Accessibility for today and tomorrow
Choosing features that will make your new home livable for the long term
New home buyers come in all shapes, sizes and stages of life. Older people looking to downsize are one of the key demographics for condominiums. These empty-nesters are often in the market for a smaller, more maintenance-free home that is close to transit, entertainment and shopping.
But before making a purchase, individuals or couples who plan to live in their condo into retirement and beyond need to think about future needs. For example, physical limitations that may come as a natural part of aging. By anticipating the physical changes most of us experience later in life, they can look forward to years of comfortable, accessible living in the home of their (new) dreams.
If you, a parent or a grandparent are looking for a condo for retirement living, I can offer a few tips.
Condominiums are mostly stair-free by design but choosing a development that has wider hallways and doorways and a more open floor plan will make it easier to accommodate assistive devices (if needed) like wheelchairs or walkers.
There are also a number of relatively minor but extremely useful modifications that will make your home more livable in the long term.
Opt for door levers over doorknobs. They tend to be much easier to grasp and open.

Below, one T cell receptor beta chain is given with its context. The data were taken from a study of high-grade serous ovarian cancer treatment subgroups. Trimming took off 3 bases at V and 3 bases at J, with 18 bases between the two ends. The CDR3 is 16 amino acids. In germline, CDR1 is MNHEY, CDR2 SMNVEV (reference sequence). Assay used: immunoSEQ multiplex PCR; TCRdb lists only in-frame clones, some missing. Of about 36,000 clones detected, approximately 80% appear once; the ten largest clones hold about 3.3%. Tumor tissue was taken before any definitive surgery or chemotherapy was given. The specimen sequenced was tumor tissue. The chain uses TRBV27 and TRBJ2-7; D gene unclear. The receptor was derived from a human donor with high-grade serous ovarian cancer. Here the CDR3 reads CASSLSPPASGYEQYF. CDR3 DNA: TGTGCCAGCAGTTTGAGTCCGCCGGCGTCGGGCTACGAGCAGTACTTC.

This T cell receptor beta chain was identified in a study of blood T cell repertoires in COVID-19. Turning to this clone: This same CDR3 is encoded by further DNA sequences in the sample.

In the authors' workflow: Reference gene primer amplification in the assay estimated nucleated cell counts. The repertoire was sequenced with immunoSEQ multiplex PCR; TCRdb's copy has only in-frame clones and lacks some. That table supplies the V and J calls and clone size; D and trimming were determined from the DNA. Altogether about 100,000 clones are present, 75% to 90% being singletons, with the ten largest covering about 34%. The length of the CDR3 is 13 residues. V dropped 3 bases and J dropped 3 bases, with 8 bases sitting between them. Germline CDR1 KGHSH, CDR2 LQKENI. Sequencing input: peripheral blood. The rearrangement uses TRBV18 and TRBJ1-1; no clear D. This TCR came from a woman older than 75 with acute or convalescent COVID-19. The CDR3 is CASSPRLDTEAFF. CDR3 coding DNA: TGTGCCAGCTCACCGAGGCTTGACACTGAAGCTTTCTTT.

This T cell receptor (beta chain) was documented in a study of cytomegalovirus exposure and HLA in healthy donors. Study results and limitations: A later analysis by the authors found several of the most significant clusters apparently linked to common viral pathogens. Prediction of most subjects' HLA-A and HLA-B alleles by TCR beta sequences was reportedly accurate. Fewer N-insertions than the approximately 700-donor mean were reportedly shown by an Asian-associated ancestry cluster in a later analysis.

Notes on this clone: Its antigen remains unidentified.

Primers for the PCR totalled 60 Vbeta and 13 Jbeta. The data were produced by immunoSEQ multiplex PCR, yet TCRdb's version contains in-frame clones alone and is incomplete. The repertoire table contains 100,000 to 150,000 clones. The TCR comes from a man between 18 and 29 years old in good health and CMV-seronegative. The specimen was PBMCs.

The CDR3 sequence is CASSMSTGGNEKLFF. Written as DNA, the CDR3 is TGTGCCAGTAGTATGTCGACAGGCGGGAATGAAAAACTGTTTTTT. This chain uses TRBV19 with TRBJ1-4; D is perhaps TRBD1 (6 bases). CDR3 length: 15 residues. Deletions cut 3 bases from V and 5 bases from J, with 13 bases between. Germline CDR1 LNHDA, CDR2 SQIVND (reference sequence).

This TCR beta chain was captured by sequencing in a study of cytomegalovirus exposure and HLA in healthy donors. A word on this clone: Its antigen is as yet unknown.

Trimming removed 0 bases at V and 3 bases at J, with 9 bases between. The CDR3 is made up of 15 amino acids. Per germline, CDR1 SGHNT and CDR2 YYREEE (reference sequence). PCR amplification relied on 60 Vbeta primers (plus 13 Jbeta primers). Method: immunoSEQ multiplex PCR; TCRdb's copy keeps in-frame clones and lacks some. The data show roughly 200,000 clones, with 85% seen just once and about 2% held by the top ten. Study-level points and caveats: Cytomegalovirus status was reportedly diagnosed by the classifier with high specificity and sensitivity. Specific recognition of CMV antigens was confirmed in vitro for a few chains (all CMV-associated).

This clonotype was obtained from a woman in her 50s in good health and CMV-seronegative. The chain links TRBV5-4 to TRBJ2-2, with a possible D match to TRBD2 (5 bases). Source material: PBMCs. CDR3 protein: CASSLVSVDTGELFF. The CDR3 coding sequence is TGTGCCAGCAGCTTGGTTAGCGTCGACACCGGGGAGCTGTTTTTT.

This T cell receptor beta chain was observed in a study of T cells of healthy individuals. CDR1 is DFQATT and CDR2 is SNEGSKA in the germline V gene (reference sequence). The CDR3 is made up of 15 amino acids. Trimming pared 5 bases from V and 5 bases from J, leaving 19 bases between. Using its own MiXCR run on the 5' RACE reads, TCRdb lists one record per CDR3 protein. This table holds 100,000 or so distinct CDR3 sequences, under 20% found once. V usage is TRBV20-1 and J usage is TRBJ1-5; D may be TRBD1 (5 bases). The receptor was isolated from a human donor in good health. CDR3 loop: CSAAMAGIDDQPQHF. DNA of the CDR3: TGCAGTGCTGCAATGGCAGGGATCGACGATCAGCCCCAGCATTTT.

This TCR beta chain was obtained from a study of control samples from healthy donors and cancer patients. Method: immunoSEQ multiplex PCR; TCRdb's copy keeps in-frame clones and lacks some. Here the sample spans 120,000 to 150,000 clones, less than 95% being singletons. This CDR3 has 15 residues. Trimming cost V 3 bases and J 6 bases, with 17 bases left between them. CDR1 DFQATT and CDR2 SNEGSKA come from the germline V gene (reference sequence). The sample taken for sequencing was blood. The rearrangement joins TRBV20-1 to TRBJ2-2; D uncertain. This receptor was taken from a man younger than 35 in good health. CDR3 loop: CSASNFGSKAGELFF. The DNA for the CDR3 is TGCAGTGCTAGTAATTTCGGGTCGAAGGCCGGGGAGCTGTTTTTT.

Make sure your light switches are the newer rocker panel design. The old toggle switches can be very hard to manage. Even better, if your hands are full you can just use an elbow to flip on the light!
Two-way switches are also a great addition so you can turn on the lights as you enter a room and turn them off again once you’re in bed or at the other end of the room. It’s also important to have light switches at both the top and bottom of a staircase so you’re not tempted to negotiate a set of stairs in the dark.
Make sure there’s enough lighting in bathrooms, stairways, kitchens and outdoor areas.
When it comes to choosing flooring, steer clear of high-gloss, slippery materials such as marble which may come with a higher risk of slipping. Finally, when it comes to bathroom design, consider opting for a walkin shower with an adjustable-height showerhead and handheld unit to give you more bathing flexibility as you become less flexible.
If a builder is installing accessibility features for you, there’s good news: those features are likely to be covered under your one-year warranty for defects in workmanship and materials and unauthorized substitutions. If you have any doubts that something may be covered, or for how long, your builder representative – or Tarion’s customer service department – will be happy to help you find out.
And if you’re worried about coverage for the accessibility features you may need to rely on outside of your front door – in the shared common element areas of your community – there’s good news there too. Since 2015, the Ontario Building Code has required all new multi-unit residential buildings to include accessible and barrier-free features in many of these areas. If an issue does arise with one of your common elements’ accessibility features, it’s likely protected by the new home warranty on common elements, which is backstopped by Tarion. The problem may be warranted for up to one year (if it is related to work and materials or substitutions), or up to two years (if it’s a violation of the Ontario Building Code that affects health and safety). Keep in mind that the warranty covering common elements is separate from the one covering your own unit.
While contemplating your future limitations isn’t as fun as deciding on the colour of your kitchen cupboards, it can help to ensure the long-term enjoyment of your new home.
Howard Bogach is president and CEO of the Tarion Warranty Corp.